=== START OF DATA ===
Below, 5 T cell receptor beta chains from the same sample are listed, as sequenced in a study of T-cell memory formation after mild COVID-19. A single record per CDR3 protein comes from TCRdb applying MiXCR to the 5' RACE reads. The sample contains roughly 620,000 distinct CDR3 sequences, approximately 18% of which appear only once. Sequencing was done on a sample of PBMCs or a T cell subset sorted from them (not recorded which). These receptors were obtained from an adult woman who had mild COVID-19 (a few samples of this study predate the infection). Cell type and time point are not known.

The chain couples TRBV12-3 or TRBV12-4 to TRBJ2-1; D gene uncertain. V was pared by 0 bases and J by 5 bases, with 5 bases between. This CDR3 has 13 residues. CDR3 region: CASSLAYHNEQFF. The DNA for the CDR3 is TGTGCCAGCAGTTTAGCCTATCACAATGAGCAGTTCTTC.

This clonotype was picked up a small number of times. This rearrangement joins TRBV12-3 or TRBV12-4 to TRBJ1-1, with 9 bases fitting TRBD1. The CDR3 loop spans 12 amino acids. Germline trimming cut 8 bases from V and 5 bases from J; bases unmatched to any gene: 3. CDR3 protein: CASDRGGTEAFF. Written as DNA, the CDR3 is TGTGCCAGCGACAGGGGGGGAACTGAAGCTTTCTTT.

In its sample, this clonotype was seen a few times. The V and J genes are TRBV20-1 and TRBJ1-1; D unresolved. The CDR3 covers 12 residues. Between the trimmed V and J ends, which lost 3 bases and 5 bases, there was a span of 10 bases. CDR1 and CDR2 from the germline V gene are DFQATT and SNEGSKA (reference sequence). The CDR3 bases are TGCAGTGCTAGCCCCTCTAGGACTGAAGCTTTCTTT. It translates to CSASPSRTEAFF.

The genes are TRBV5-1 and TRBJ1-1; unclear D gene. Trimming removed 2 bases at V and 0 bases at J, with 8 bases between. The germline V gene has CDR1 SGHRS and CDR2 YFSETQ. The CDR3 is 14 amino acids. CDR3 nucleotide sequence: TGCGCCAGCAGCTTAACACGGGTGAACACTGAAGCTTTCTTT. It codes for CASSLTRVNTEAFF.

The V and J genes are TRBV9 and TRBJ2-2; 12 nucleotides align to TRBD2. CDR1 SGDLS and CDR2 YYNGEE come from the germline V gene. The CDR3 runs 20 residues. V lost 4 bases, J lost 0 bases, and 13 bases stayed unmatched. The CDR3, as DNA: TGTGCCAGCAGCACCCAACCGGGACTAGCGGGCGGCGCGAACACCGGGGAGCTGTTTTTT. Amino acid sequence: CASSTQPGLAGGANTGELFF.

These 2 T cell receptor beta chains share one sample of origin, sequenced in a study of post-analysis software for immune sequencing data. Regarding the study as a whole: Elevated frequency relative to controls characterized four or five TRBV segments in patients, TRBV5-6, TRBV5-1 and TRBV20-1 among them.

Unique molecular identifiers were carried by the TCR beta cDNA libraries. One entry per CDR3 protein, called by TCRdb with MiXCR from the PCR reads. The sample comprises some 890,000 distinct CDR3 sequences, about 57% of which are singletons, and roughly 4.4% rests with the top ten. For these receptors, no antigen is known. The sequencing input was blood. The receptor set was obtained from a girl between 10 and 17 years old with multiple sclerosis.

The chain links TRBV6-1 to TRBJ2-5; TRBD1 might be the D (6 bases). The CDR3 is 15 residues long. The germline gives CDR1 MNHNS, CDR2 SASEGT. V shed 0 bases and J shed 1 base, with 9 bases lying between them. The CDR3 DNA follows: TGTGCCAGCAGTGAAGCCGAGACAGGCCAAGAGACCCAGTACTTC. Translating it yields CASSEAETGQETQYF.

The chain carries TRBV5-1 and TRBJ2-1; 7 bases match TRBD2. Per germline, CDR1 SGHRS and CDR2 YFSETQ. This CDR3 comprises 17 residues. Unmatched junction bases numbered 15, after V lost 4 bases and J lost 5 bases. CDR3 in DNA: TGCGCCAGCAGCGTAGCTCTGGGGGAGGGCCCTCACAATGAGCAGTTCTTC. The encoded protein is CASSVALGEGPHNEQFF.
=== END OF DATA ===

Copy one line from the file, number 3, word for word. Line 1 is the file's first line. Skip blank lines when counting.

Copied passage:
This clonotype was picked up a small number of times. This rearrangement joins TRBV12-3 or TRBV12-4 to TRBJ1-1, with 9 bases fitting TRBD1. The CDR3 loop spans 12 amino acids. Germline trimming cut 8 bases from V and 5 bases from J; bases unmatched to any gene: 3. CDR3 protein: CASDRGGTEAFF. Written as DNA, the CDR3 is TGTGCCAGCGACAGGGGGGGAACTGAAGCTTTCTTT.